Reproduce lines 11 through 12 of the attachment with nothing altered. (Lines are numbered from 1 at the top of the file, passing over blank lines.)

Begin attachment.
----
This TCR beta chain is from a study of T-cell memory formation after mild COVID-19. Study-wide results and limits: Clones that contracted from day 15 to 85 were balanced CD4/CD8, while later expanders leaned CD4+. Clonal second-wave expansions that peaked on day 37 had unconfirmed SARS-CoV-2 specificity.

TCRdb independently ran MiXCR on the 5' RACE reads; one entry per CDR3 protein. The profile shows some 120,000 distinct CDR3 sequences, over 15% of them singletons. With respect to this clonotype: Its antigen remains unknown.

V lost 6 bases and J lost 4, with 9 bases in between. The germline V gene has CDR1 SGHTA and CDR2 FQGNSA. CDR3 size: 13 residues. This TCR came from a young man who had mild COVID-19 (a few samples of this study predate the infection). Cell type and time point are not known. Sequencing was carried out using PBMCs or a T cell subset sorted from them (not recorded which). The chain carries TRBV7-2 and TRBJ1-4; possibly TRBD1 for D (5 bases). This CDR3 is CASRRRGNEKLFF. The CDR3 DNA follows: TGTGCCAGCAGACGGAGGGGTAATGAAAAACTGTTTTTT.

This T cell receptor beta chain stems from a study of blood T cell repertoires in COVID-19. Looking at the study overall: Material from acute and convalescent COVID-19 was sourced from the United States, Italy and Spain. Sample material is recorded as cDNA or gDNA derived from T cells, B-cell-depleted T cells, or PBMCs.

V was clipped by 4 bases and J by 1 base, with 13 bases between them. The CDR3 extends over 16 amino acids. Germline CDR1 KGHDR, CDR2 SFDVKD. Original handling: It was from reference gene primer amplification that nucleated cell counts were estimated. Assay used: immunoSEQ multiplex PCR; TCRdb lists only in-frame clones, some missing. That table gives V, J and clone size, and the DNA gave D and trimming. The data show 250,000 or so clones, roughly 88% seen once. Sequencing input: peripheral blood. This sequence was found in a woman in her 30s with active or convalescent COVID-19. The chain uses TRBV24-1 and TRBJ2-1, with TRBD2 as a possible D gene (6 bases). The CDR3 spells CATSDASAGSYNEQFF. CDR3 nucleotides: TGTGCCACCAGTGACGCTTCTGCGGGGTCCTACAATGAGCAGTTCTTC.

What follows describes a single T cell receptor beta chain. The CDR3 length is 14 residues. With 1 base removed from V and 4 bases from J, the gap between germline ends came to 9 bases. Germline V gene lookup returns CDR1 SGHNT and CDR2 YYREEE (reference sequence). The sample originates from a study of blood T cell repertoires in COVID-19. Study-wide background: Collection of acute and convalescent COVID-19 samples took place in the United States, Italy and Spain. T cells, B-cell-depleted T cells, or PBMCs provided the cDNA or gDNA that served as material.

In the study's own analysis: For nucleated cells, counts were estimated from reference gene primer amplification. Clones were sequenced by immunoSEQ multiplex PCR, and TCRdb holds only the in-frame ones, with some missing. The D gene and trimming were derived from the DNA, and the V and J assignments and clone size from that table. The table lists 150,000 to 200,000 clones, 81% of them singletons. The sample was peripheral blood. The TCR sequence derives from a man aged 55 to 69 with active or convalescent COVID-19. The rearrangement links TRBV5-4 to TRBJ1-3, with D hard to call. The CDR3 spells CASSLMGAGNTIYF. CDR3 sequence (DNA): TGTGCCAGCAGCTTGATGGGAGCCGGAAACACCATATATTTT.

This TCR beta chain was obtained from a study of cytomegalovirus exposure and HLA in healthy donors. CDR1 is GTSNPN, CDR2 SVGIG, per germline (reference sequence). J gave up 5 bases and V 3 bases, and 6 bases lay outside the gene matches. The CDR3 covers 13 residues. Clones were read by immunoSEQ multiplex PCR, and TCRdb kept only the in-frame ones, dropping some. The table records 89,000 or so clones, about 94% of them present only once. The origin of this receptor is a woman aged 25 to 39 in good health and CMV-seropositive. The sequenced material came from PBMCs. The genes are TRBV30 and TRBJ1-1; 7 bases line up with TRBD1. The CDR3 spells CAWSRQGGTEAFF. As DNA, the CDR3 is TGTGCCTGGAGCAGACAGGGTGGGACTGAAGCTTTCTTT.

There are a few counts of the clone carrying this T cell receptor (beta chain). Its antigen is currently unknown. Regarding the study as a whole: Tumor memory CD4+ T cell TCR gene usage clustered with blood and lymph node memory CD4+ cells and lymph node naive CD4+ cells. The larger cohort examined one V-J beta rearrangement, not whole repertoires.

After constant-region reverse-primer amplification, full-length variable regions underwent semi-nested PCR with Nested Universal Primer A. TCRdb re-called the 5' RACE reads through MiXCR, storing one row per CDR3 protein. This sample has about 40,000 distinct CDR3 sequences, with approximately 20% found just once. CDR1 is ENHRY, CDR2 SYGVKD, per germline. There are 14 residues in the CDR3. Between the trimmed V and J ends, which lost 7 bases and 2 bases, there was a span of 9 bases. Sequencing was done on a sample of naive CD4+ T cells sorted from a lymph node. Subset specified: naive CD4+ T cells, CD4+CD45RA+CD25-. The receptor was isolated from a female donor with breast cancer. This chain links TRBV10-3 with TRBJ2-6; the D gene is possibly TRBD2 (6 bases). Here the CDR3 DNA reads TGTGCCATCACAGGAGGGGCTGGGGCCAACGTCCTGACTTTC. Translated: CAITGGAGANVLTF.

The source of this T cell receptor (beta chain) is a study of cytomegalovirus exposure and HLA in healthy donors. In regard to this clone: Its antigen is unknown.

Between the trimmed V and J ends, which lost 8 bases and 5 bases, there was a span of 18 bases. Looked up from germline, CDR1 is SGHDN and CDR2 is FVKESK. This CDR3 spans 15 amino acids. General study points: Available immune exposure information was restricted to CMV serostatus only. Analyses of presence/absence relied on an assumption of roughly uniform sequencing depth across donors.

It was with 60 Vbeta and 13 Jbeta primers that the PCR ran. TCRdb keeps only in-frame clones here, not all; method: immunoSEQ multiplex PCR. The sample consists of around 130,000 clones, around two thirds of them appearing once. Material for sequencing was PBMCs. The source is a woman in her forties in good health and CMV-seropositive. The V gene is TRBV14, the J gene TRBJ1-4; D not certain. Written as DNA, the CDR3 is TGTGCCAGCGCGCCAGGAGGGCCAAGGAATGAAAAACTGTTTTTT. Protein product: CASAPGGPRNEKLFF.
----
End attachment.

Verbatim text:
The source of this T cell receptor (beta chain) is a study of cytomegalovirus exposure and HLA in healthy donors. In regard to this clone: Its antigen is unknown.

Between the trimmed V and J ends, which lost 8 bases and 5 bases, there was a span of 18 bases. Looked up from germline, CDR1 is SGHDN and CDR2 is FVKESK. This CDR3 spans 15 amino acids. General study points: Available immune exposure information was restricted to CMV serostatus only. Analyses of presence/absence relied on an assumption of roughly uniform sequencing depth across donors.